Alrik Fassbauer

Alrik Fassbauer's Avatar
TL;DR

#74

Join Date: Nov 2006
Location: Old Europe
Posts: 16,060

Default 

February 17th, 2007, 00:19
Certainly not private - everyone can join in since it's happening in a public forum

But there's not much of a point anyways since it steered off topic and the main points, at least for me, have been covered.
Role-Player is offline

Role-Player

Role-Player's Avatar
Watchdog

#75

Join Date: Nov 2006
Location: Lisbon
Posts: 234

Default 

February 17th, 2007, 02:27
Gorath, while I could pick a few holes in several sections of your comparison of chess and Bridge, in one area you are completely wrong. Psychology is a MAJOR aspect of being a successful Bridge player. There are several books on this topic. Consider, there are 4 people at a Bridge table; your partner (whom you have to deal with in many ways ) and 2 opponents. There is psycholgy in both the bidding of the hand and in the play of the cards. Also, unlike chess, you need to remember every card played during the hand as you continually update and alter your plans as both a declarer or a defender. I would never belittle chess, I have too much respect for the game, even though I'm a poor player, but one hand of Bridge takes about 7 mins to play. I would play about 30 hands in an evening; each one very different. You might only play one or two games of chess in the same time period. Oh, good chess players usually make excellnt Bridge players!!

If God said it, then that settles it!!

Editor@RPGWatch
Corwin is offline

Corwin

Corwin's Avatar
On The Razorblade of Life
RPGWatch Team

#76

Join Date: Aug 2006
Location: Australia
Posts: 10,677
Send a message via Skype™ to Corwin

Default 

February 19th, 2007, 10:14
Originally Posted by dteowner View Post
Let's rein in the disdain, folks. Debating the depth of chess, and anyone's skill at it, is only tangentially relevant to the topic and probably misplaced on a cRPG forum.

Back to topic, I still fail to see why cRPGers would favor a system that values and requires the same skills as a platform jumper. Whether it's intellect or laziness or simply personal preference, I don't play cRPGs to exercise my mad mousing skilz. In fact, the CRPGs in my hall of fame barely use the mouse at all.
While some action RPG's and games like the TES series, are certainly more "twitchy" I have never experienced their combat as a challenge to my mouse skillz, as you put it. In that department they are usually several levels below what a good shooter or plattformer demand, i.e. the influence of the character attributes is still clearly prevalent. An exception maybe are clear crossover titles like Deus Ex. And that example may serve to answer your question: I like the way shooters play, but I usually get frustrated by their linearity and lack of interaction with the gameworld. When the complexity of intereaction, non-linearity and choice and consequence combine with an adrenaline packed shooter gameplay I am just as happy as when it combines with well-made tactical turn-based combat. Both styles appeal to me, just as I enjoy both chess and basketball.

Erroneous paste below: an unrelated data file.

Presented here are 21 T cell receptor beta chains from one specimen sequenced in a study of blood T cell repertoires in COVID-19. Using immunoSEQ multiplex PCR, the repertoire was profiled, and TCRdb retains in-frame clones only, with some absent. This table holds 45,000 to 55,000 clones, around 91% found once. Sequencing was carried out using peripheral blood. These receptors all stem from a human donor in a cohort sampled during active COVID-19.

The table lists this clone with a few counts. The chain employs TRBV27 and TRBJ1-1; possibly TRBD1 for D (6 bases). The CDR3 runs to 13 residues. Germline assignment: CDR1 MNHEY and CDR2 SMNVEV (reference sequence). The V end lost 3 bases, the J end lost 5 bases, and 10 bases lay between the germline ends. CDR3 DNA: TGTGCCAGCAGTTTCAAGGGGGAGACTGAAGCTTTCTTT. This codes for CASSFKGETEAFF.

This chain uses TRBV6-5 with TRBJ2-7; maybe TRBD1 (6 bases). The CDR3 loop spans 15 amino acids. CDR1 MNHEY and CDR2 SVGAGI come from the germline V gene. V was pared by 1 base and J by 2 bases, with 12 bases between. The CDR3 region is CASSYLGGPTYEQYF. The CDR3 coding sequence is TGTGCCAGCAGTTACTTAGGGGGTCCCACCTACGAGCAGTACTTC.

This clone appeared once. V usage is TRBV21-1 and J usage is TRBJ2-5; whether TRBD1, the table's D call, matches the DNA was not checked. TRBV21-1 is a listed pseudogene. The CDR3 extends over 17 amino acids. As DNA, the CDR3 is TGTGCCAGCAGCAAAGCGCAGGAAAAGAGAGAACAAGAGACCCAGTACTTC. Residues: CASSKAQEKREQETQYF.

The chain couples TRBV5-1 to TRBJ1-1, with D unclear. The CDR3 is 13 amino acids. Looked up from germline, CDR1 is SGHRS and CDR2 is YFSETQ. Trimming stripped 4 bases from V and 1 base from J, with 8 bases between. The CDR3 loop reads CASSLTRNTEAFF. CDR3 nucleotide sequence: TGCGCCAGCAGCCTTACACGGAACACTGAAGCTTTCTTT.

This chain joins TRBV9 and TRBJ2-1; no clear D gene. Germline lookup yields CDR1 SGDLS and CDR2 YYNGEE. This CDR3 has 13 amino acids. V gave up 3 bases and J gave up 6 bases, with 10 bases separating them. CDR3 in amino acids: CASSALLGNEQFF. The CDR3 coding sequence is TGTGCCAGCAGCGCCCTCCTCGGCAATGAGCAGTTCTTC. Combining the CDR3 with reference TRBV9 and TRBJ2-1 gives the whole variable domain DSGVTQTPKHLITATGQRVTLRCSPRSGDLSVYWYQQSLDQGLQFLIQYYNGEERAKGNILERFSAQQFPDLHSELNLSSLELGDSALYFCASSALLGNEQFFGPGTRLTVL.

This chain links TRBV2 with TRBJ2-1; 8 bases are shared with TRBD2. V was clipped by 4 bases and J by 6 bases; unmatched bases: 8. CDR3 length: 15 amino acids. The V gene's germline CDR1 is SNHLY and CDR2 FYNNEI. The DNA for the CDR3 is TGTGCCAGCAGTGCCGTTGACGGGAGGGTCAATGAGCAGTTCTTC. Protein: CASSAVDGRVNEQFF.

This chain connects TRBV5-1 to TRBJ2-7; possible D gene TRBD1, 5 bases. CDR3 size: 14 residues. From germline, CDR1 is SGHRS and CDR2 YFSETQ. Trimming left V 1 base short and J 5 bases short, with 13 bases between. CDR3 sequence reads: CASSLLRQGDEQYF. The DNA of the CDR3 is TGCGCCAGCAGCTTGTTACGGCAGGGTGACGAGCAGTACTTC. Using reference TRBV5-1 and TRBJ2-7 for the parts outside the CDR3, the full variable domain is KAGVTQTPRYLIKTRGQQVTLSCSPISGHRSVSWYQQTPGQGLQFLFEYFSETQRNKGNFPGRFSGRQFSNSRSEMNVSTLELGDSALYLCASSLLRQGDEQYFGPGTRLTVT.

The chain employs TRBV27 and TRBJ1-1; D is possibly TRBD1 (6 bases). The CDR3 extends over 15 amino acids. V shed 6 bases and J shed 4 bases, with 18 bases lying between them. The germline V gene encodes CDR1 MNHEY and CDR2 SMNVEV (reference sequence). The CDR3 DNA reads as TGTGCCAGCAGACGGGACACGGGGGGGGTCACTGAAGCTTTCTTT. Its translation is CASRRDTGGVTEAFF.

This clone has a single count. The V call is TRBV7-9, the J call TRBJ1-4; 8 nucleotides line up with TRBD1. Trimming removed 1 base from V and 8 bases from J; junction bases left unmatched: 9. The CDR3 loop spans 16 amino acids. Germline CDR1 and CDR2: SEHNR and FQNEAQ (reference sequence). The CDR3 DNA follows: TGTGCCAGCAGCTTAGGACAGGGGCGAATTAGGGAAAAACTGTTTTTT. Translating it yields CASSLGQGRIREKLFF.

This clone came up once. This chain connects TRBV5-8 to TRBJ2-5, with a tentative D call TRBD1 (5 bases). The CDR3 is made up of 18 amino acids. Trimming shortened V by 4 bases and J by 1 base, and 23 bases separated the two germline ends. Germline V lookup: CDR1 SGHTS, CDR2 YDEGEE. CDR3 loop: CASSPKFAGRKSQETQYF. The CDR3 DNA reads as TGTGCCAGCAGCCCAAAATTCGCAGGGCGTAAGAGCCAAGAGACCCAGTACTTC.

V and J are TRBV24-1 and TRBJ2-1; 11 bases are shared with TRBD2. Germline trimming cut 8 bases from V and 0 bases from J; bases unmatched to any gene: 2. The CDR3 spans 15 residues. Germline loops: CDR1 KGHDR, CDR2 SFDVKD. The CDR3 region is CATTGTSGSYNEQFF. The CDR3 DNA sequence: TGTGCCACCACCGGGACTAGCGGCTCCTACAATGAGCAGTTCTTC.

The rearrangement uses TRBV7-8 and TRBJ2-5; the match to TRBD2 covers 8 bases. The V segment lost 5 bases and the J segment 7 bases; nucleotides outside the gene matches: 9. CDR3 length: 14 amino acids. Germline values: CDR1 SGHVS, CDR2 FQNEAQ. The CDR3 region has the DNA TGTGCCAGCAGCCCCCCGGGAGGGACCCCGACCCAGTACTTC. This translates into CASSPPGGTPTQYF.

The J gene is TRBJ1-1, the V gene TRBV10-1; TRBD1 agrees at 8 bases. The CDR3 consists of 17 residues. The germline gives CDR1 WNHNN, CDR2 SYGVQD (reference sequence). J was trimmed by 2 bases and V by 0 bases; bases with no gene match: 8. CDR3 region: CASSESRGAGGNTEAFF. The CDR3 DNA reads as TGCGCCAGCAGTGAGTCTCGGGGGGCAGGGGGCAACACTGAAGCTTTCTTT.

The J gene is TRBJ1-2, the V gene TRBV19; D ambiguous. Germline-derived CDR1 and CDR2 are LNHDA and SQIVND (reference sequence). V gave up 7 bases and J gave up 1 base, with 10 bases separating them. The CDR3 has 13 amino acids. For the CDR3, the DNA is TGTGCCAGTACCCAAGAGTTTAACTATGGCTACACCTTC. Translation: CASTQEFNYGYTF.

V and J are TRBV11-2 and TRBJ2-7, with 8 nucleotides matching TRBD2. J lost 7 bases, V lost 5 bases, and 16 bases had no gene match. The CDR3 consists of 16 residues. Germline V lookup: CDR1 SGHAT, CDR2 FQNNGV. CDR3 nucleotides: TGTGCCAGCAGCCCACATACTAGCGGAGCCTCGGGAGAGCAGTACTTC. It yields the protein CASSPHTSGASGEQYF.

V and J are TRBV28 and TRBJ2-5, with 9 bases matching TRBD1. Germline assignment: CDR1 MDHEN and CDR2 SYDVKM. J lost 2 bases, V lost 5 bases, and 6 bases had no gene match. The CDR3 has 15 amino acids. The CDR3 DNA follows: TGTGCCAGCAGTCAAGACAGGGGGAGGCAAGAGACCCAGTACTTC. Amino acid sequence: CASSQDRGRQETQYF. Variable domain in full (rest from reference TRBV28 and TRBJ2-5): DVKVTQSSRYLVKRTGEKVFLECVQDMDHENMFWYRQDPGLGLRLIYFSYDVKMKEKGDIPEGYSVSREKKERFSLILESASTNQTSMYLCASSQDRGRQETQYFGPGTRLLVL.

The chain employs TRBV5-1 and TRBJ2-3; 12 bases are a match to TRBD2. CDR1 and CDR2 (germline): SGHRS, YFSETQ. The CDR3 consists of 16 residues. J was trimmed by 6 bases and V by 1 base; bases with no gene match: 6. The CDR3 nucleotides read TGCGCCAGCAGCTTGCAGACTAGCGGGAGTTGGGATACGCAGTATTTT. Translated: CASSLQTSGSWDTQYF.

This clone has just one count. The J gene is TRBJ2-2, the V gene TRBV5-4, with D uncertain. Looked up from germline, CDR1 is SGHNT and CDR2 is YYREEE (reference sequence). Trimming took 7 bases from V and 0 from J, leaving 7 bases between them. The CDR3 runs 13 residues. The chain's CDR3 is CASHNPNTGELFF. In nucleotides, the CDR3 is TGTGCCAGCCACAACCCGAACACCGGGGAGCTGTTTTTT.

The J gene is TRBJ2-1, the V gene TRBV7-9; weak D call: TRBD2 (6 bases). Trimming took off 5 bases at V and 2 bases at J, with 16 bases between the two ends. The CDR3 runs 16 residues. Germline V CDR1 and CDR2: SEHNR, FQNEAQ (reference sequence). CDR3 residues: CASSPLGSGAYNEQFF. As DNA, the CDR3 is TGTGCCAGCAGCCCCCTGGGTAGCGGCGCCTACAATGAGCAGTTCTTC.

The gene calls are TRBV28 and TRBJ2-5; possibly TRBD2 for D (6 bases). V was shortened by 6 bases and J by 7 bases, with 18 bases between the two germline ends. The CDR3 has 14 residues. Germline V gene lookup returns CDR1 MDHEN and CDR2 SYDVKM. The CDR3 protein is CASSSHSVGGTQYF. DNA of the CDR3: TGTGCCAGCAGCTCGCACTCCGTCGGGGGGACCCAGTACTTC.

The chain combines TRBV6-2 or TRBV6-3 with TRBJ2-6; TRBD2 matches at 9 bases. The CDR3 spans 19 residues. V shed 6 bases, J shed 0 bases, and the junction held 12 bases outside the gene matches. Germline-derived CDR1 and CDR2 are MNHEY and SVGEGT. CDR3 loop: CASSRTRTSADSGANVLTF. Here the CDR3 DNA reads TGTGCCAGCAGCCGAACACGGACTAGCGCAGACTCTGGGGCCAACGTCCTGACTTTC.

GhanBuriGhan is online now

GhanBuriGhan

GhanBuriGhan's Avatar
Wose extraordinaire

#77

Join Date: Oct 2006
Posts: 3,507

Default 

February 19th, 2007, 16:54
I like how wizardry 8 and temple of elemental evil did TBs. Obviously games like Deus EX and similar FPS woudln't work very well as turn base. Then you have 'inverted' games like total war series that are turn base until combat when they become real time

While I like both RTS and turn base - i prefer games which allow you to set the pace of the rts so it does not become a reflex fest (I think total war allows (though I don't remember for sure) but if not it was not overly fast - TA and supercomm also allow you to set the pace and many games (like TA) allow you to pause - issue commands and hten continue.
you is offline

you

Lazy_dog
RPGWatch Donor

#78

Join Date: Oct 2006
Location: usa
Posts: 522

Default 

February 19th, 2007, 19:52
I really don't care what kind of combat, as long as the combat is good. There is good RT-Combat (Daggerfall, WoW), good RTwP-Combat (Baldur's Gate 2) and good TB-Combat (ToEE) and bad Combat (Oblivion, Dungeon Siege, PoR2).

But I like to use different tactics and Angles, so I get a little bit more of party-based, turn-based or RTwP Fights… I could always replay BG 1 or BG 2 with different Mods, and never get tired on the combat, while the in Bloodlines or Wizardry 8 Combat was just tedious. It's a pity that we will probably never see any deep combat-simulations ever again… Dragon Age and Drakensang will only have Partys of four, most Games will only feature one Character (while Immersion is the offical Reason I guess the Gamers nowadays are simply over their heads with managing more than one Character) - we might still be able to use some tactics, i.e. different Spells or Moves like in WoW, but another Relict from the old days is lost

The Germans are a cruel race. Their operas last for six hours and they have no word for "fluffy".

Captain Blackadder
Fenris is offline

Fenris

Fenris's Avatar
Proto-Nerd

#79

Join Date: Oct 2006
Location: Franconia
Posts: 446

Default 

February 6th, 2012, 15:19
Wow, I just wrote a reply to a thread that is several years old.

Why the heck was I even reading his?
Out of spite, I shall post my brilliant conclusion anyway:

Whatever you like. Different people like different styles. Everything else is BS.

Debate over.
Superguest is offline

Superguest

Traveler

#80

Join Date: Aug 2008
Posts: 13
RPGWatch Forums » Comments » News Comments » RPGWatch Side Quest: The Great Debate
Thread Tools Search this Thread
Search this Thread:

Advanced Search

Posting Rules
You may not post new threads
You may not post replies
You may not post attachments
You may not edit your posts

BB code is On
Smilies are On
[IMG] code is On
HTML code is Off

Forum Jump

All times are GMT +2. The time now is 21:53.
Powered by vBulletin® Version 3.8.8
Copyright ©2000 - 2014, vBulletin Solutions, Inc.
Copyright by RPGWatch